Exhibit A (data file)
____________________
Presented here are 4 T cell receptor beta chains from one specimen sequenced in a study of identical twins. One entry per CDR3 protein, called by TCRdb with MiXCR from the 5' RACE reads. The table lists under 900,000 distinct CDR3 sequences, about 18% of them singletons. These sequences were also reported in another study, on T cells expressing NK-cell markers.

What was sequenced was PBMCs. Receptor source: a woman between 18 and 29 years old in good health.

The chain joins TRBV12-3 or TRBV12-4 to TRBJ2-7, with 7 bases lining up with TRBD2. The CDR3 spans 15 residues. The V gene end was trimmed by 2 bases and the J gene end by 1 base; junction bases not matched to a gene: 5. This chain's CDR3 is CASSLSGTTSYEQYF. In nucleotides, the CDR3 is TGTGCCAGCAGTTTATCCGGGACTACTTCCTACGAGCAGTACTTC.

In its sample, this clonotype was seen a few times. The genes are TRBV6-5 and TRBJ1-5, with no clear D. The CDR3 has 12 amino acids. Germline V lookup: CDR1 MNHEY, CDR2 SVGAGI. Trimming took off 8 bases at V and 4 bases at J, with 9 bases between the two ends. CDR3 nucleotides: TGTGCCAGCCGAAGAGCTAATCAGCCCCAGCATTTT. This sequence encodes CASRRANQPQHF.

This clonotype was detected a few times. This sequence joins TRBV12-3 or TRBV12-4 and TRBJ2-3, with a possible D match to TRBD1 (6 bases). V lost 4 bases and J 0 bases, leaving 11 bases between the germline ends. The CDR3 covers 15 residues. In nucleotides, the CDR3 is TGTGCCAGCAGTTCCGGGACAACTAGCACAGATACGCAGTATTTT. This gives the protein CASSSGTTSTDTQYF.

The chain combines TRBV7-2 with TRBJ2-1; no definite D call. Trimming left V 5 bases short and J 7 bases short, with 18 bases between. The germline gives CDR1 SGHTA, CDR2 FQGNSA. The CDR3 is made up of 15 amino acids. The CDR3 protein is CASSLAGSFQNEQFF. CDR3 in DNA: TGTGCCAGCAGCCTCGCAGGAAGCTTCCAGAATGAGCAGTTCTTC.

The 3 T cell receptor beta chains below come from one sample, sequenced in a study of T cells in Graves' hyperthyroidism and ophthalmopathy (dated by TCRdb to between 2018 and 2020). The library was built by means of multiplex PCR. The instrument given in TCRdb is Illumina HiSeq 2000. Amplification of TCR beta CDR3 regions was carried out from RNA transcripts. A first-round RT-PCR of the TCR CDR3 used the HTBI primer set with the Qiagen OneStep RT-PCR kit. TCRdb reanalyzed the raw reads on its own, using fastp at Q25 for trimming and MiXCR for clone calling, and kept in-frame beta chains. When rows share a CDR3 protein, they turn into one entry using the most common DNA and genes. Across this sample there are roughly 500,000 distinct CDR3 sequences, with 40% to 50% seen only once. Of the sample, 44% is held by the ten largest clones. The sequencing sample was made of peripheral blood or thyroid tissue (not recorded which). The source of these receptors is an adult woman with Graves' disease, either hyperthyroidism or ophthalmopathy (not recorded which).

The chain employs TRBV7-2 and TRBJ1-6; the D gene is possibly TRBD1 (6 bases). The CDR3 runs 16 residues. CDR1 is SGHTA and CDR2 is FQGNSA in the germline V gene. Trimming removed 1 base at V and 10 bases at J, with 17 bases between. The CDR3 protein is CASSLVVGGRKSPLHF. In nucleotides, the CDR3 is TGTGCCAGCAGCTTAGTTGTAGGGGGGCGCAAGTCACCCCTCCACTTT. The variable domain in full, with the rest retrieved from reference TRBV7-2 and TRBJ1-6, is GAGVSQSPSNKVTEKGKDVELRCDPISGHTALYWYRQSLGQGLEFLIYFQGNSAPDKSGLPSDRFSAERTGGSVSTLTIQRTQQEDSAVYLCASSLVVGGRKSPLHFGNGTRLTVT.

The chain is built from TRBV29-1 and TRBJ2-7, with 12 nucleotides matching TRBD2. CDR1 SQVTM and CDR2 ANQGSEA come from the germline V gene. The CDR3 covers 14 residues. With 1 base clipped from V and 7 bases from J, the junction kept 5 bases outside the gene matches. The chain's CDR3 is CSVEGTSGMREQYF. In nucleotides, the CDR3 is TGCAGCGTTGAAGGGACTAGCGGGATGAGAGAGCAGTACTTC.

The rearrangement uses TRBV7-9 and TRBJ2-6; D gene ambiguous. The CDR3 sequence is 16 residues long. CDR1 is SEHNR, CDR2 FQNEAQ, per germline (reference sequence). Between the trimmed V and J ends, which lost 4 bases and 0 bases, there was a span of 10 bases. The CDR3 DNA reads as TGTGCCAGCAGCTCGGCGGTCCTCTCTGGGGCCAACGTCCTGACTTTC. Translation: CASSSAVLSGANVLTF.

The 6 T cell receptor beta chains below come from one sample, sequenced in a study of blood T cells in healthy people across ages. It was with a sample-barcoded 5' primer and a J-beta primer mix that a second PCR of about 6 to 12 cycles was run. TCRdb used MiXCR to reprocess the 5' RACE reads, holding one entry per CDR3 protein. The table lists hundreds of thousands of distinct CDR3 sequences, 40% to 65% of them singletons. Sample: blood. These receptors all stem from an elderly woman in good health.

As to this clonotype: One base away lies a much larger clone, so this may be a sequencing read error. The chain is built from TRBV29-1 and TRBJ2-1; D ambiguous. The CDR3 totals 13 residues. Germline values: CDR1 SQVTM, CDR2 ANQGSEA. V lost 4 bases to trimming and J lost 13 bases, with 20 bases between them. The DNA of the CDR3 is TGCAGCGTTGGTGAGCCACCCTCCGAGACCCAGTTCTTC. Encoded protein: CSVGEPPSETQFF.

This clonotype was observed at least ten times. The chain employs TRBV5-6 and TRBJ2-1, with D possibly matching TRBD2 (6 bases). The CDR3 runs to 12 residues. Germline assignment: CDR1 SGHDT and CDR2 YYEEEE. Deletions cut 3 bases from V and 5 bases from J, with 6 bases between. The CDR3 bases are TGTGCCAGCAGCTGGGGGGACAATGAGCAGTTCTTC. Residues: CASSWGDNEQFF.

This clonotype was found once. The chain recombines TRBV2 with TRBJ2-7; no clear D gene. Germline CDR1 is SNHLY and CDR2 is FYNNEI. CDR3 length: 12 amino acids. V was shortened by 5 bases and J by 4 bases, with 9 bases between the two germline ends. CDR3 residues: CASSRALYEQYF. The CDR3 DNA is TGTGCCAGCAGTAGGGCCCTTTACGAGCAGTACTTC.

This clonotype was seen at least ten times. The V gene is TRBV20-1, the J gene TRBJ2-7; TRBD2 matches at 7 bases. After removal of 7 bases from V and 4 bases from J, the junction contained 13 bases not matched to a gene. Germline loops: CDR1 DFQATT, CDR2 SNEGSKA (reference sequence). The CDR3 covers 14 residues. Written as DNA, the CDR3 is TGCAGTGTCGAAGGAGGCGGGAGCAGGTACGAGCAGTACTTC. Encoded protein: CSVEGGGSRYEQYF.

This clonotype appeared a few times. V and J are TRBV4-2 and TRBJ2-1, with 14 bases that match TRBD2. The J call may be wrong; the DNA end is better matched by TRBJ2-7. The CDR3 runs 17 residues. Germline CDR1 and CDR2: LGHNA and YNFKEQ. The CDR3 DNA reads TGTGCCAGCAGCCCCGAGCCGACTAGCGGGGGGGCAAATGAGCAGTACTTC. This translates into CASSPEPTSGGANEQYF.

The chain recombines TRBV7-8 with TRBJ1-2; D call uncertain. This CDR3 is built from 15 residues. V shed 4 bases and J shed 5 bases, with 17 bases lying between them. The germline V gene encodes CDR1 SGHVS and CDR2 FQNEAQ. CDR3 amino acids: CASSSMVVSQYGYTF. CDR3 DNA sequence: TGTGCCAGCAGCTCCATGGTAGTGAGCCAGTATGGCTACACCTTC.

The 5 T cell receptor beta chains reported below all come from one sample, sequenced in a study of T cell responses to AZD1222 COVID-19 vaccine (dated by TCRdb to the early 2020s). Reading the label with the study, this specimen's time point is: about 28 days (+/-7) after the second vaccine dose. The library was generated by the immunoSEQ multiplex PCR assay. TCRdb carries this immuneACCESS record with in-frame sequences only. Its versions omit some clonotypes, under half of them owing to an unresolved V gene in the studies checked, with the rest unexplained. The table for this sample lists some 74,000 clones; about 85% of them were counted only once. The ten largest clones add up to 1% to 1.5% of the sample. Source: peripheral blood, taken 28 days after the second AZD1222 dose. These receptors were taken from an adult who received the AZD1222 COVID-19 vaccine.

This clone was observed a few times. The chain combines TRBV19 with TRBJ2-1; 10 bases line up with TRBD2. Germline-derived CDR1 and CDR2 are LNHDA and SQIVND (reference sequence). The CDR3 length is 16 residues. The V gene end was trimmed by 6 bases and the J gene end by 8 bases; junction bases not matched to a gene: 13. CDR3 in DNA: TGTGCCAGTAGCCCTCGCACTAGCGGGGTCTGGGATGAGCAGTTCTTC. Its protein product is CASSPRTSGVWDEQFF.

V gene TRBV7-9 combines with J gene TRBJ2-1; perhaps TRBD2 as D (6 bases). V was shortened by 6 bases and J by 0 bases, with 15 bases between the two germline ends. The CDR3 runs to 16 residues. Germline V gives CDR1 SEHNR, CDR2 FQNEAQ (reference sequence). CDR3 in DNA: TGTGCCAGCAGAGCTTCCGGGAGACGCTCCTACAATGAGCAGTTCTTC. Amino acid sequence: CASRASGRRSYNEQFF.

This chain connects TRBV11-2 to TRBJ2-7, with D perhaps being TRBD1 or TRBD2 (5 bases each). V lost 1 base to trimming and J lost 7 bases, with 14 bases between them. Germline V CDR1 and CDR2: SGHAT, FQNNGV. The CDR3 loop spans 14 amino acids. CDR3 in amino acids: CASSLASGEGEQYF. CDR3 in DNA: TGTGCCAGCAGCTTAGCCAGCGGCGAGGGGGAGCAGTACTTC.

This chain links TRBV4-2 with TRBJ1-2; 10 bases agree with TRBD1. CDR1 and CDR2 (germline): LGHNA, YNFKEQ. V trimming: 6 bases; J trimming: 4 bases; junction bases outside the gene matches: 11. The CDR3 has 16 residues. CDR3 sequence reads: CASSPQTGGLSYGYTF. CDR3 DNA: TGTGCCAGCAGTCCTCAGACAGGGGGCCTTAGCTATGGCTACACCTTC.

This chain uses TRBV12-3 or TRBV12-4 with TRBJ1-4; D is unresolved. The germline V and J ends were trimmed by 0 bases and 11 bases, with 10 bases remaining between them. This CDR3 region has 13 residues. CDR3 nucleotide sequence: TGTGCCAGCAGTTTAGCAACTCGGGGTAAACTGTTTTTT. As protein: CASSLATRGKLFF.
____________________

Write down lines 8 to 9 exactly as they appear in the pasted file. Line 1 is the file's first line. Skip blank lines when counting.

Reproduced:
The chain employs TRBV7-2 and TRBJ1-6; the D gene is possibly TRBD1 (6 bases). The CDR3 runs 16 residues. CDR1 is SGHTA and CDR2 is FQGNSA in the germline V gene. Trimming removed 1 base at V and 10 bases at J, with 17 bases between. The CDR3 protein is CASSLVVGGRKSPLHF. In nucleotides, the CDR3 is TGTGCCAGCAGCTTAGTTGTAGGGGGGCGCAAGTCACCCCTCCACTTT. The variable domain in full, with the rest retrieved from reference TRBV7-2 and TRBJ1-6, is GAGVSQSPSNKVTEKGKDVELRCDPISGHTALYWYRQSLGQGLEFLIYFQGNSAPDKSGLPSDRFSAERTGGSVSTLTIQRTQQEDSAVYLCASSLVVGGRKSPLHFGNGTRLTVT.

The chain is built from TRBV29-1 and TRBJ2-7, with 12 nucleotides matching TRBD2. CDR1 SQVTM and CDR2 ANQGSEA come from the germline V gene. The CDR3 covers 14 residues. With 1 base clipped from V and 7 bases from J, the junction kept 5 bases outside the gene matches. The chain's CDR3 is CSVEGTSGMREQYF. In nucleotides, the CDR3 is TGCAGCGTTGAAGGGACTAGCGGGATGAGAGAGCAGTACTTC.